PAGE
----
[dropcap type=”3″]A[/dropcap]ubergines are one of the most unappreciated vegetables and quite often are part of the “don’t-know-how-to-cook-it” list of foods. Tell your friends, for, example, that yestreday you cooked a recipe using them and the questions will come flushing in about whether they tasted good enough (most people have the impression that they taste awful or weird) or how difficult was it to cook them and so on and so forth.
Yet, aubergines are not like that at all. There are one of the most impressive, glossy looking vegetables and even though they may seem intimidating the first time you try to cook them, it is really worth picking them out of the shelf for their taste and versatility.
Aubergines are well-known for their deep purple, exterior even though they can also be found in white and green color. Their outer, shiny armor protects their meaty, precious heart. Even though we refer to it as a vegetable, it is actually a fruit and more specifically a berry. When they first came to Europe from the Eastern Asia they produced great speculation because of their odd appearance and because they were a member of the Nightshade family of vegetables which includes poisonous plants.
[quote_box_right]People thought that eating aubergine could generate insanity. They named it “mala insana”, the “Mad Apple”. It took a while before that urban legend was replaced by admiration towards this odd-looking fruit and they were grown to be used as ornaments. However, it was not until the late 1800s to early 1900s that aubergines were commonly eaten.[/quote_box_right]
Nowadays, aubergines still struggle to receive the recognition of other vegetables. Even though they are extremely versatile and can be a great alternative for many meat dishes, people lack the awareness of how to use them in order to produce great recipes. Today’s urban legend has it that aubergines are very difficult to prepare, they are bitter, they absorb too much oil while cooking, and they do not taste interestingly enough.
But that is completely untrue. Aubergines grown today are no longer bitter. They are a low-calorie, zero-cholesterol, non-fat, zero-sodium food and grilling them instead of frying them will add a charcoal taste that is truly amazing.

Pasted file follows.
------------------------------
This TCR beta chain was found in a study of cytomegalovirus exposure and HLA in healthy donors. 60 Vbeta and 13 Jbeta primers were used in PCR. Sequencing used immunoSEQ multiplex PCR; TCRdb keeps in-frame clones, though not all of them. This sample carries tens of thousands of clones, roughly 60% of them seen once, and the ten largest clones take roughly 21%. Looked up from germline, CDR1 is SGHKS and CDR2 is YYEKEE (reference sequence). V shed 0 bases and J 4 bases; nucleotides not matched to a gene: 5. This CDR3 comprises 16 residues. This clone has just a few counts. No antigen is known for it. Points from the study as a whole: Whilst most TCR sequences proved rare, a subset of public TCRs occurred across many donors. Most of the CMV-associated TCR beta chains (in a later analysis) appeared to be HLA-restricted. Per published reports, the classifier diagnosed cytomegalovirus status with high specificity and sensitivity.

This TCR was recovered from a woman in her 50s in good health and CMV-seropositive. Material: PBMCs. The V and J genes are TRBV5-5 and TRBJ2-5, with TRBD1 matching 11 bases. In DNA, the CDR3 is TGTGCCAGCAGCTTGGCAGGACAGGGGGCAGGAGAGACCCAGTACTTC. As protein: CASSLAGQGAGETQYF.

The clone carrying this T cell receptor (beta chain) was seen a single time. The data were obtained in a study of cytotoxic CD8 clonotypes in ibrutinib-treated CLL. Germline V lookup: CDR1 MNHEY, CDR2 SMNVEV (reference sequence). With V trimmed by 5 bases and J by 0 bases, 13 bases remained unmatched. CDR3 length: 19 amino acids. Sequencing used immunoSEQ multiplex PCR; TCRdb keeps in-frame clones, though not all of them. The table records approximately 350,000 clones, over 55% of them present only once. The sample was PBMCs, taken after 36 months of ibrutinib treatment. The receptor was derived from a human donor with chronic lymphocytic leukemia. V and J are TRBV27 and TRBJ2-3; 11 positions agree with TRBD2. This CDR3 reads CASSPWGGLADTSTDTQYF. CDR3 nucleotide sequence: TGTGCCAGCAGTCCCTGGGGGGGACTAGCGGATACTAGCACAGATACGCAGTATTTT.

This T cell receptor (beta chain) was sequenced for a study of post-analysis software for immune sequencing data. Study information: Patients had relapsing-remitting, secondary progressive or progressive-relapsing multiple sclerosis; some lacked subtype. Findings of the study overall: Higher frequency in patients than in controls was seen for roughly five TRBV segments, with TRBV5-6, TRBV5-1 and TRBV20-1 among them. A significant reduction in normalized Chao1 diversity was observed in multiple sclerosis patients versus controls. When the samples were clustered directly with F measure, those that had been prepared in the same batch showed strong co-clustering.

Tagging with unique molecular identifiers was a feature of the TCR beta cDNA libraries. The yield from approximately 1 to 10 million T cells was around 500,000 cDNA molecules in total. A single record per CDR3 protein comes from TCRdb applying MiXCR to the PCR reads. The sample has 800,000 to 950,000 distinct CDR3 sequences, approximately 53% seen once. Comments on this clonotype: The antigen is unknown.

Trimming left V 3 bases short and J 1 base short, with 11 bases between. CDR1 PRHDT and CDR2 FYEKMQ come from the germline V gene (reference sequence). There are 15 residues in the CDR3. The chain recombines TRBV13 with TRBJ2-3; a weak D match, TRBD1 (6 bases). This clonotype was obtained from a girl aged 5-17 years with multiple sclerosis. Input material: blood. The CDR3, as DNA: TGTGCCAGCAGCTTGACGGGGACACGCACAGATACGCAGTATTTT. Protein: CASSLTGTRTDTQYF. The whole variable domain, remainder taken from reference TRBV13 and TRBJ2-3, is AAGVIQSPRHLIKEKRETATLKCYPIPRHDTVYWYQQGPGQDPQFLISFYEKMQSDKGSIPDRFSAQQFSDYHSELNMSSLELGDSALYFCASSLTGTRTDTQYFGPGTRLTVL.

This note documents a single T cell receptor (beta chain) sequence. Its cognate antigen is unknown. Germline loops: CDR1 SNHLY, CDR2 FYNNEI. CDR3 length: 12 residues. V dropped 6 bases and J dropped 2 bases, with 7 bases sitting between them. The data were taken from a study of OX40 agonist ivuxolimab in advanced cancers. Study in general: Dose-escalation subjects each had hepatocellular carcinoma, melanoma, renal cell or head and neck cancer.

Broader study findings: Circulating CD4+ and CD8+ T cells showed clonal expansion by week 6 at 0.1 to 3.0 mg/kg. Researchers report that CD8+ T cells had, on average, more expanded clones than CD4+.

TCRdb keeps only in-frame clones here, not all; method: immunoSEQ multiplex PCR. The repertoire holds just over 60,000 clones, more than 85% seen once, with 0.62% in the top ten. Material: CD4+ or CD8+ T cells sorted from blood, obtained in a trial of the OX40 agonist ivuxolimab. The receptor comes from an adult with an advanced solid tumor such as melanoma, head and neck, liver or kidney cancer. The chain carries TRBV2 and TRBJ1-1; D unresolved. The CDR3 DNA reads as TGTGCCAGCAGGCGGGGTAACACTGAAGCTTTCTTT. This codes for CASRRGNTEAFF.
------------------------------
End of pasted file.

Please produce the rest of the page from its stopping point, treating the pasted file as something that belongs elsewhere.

Aubergines love to be grilled, to be transformed into a velvety puree. They eager to be covered in hot red sauce topped with feta cheese. They thrive when they are glazed with olive oil. They are the perfect partners to potatoes and together they can produce a truly amazing and mouth watering vegetarian Indian curry or a tasty Greek mousaka. They dance in perfect harmony with garlic. They can easily stand alone as a main dish or they can easily accompany almost all dishes as part of a warm salad, dressed in sweet balsamic vinaigrette.
I cannot help but remember my first personal encounter with an almost “vinyl” looking, purple aubergine. The moment I laid my eyes on it I knew I had to buy it. I didn’t think what I was going to do with it; I just knew I had to have it. So I took home with me one beautiful, fresh, firm aubergine.
When I got home I was ecstatic with my purchase. I could look at it for hours; and so I did because by that time I realized I didn’t know what else to do with it but admire it. I called my mom up to ask for immediate help as I was starting to get frustrated; I had to find a recipe to cook to do its perfect appearance a justice. She gave me a number of great recipes but all were too complicated. I hang up and continued staring at her (by that time the aubergine was a “she” and was thinking of even naming her!).
And then it hit me. What is the easiest thing to cook with a minimum of ingredients? Pizza; and so I prepared aubergine mini pizzas. The result was spectacular and ready in no-time. To see it for yourself, go ahead and cook them and you will be amazed!
So, put aside all your fears and predisposition, get inspired by their perfect glossy appearance and give them a try. You will soon realize that they are no longer the “Mad Apples” of history but instead the new “Apples of Love” of home cooking.